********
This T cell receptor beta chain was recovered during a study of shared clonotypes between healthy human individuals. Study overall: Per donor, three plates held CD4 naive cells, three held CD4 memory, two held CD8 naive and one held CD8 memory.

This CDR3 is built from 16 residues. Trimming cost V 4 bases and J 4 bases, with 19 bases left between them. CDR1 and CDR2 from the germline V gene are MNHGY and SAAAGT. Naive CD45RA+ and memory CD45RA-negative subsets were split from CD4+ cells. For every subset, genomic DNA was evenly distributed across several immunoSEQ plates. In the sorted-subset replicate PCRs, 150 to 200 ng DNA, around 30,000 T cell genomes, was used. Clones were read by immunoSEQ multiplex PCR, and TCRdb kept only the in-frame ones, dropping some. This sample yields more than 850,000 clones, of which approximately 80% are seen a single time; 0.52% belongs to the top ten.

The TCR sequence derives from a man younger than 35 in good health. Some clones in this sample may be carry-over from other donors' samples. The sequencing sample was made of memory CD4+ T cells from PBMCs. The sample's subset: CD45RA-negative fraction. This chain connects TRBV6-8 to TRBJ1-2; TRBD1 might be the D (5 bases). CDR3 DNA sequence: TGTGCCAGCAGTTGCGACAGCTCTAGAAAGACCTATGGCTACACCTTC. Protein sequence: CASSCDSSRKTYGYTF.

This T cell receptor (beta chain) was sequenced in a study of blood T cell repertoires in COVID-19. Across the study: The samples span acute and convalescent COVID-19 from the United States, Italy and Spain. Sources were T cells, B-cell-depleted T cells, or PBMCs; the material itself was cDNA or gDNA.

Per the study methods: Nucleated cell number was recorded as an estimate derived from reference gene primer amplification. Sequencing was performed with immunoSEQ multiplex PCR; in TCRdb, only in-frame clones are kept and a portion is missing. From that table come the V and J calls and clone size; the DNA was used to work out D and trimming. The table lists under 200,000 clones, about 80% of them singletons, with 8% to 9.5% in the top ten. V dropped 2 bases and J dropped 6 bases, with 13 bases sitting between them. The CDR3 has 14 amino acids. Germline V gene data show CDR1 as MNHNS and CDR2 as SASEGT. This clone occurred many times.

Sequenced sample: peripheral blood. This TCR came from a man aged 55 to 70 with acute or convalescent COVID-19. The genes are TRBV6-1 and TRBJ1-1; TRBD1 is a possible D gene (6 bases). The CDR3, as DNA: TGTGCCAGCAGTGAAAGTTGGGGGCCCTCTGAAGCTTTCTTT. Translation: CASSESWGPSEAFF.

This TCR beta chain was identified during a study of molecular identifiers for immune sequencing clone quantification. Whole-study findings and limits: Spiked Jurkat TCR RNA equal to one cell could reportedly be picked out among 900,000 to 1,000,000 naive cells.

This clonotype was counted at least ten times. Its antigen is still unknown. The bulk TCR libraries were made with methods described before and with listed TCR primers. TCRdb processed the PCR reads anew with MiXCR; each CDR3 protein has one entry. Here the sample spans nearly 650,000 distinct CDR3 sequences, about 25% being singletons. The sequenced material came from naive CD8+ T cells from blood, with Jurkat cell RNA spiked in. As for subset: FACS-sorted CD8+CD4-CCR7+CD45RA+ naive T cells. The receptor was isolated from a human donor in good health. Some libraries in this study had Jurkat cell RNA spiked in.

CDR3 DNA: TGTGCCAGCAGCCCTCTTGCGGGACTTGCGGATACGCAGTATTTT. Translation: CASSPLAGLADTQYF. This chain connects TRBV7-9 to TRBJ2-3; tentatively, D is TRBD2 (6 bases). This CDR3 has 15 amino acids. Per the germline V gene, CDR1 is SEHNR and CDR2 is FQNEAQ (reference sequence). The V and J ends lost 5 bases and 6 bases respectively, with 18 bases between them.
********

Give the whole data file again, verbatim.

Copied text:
This T cell receptor beta chain was recovered during a study of shared clonotypes between healthy human individuals. Study overall: Per donor, three plates held CD4 naive cells, three held CD4 memory, two held CD8 naive and one held CD8 memory.

This CDR3 is built from 16 residues. Trimming cost V 4 bases and J 4 bases, with 19 bases left between them. CDR1 and CDR2 from the germline V gene are MNHGY and SAAAGT. Naive CD45RA+ and memory CD45RA-negative subsets were split from CD4+ cells. For every subset, genomic DNA was evenly distributed across several immunoSEQ plates. In the sorted-subset replicate PCRs, 150 to 200 ng DNA, around 30,000 T cell genomes, was used. Clones were read by immunoSEQ multiplex PCR, and TCRdb kept only the in-frame ones, dropping some. This sample yields more than 850,000 clones, of which approximately 80% are seen a single time; 0.52% belongs to the top ten.

The TCR sequence derives from a man younger than 35 in good health. Some clones in this sample may be carry-over from other donors' samples. The sequencing sample was made of memory CD4+ T cells from PBMCs. The sample's subset: CD45RA-negative fraction. This chain connects TRBV6-8 to TRBJ1-2; TRBD1 might be the D (5 bases). CDR3 DNA sequence: TGTGCCAGCAGTTGCGACAGCTCTAGAAAGACCTATGGCTACACCTTC. Protein sequence: CASSCDSSRKTYGYTF.

This T cell receptor (beta chain) was sequenced in a study of blood T cell repertoires in COVID-19. Across the study: The samples span acute and convalescent COVID-19 from the United States, Italy and Spain. Sources were T cells, B-cell-depleted T cells, or PBMCs; the material itself was cDNA or gDNA.

Per the study methods: Nucleated cell number was recorded as an estimate derived from reference gene primer amplification. Sequencing was performed with immunoSEQ multiplex PCR; in TCRdb, only in-frame clones are kept and a portion is missing. From that table come the V and J calls and clone size; the DNA was used to work out D and trimming. The table lists under 200,000 clones, about 80% of them singletons, with 8% to 9.5% in the top ten. V dropped 2 bases and J dropped 6 bases, with 13 bases sitting between them. The CDR3 has 14 amino acids. Germline V gene data show CDR1 as MNHNS and CDR2 as SASEGT. This clone occurred many times.

Sequenced sample: peripheral blood. This TCR came from a man aged 55 to 70 with acute or convalescent COVID-19. The genes are TRBV6-1 and TRBJ1-1; TRBD1 is a possible D gene (6 bases). The CDR3, as DNA: TGTGCCAGCAGTGAAAGTTGGGGGCCCTCTGAAGCTTTCTTT. Translation: CASSESWGPSEAFF.

This TCR beta chain was identified during a study of molecular identifiers for immune sequencing clone quantification. Whole-study findings and limits: Spiked Jurkat TCR RNA equal to one cell could reportedly be picked out among 900,000 to 1,000,000 naive cells.

This clonotype was counted at least ten times. Its antigen is still unknown. The bulk TCR libraries were made with methods described before and with listed TCR primers. TCRdb processed the PCR reads anew with MiXCR; each CDR3 protein has one entry. Here the sample spans nearly 650,000 distinct CDR3 sequences, about 25% being singletons. The sequenced material came from naive CD8+ T cells from blood, with Jurkat cell RNA spiked in. As for subset: FACS-sorted CD8+CD4-CCR7+CD45RA+ naive T cells. The receptor was isolated from a human donor in good health. Some libraries in this study had Jurkat cell RNA spiked in.

CDR3 DNA: TGTGCCAGCAGCCCTCTTGCGGGACTTGCGGATACGCAGTATTTT. Translation: CASSPLAGLADTQYF. This chain connects TRBV7-9 to TRBJ2-3; tentatively, D is TRBD2 (6 bases). This CDR3 has 15 amino acids. Per the germline V gene, CDR1 is SEHNR and CDR2 is FQNEAQ (reference sequence). The V and J ends lost 5 bases and 6 bases respectively, with 18 bases between them.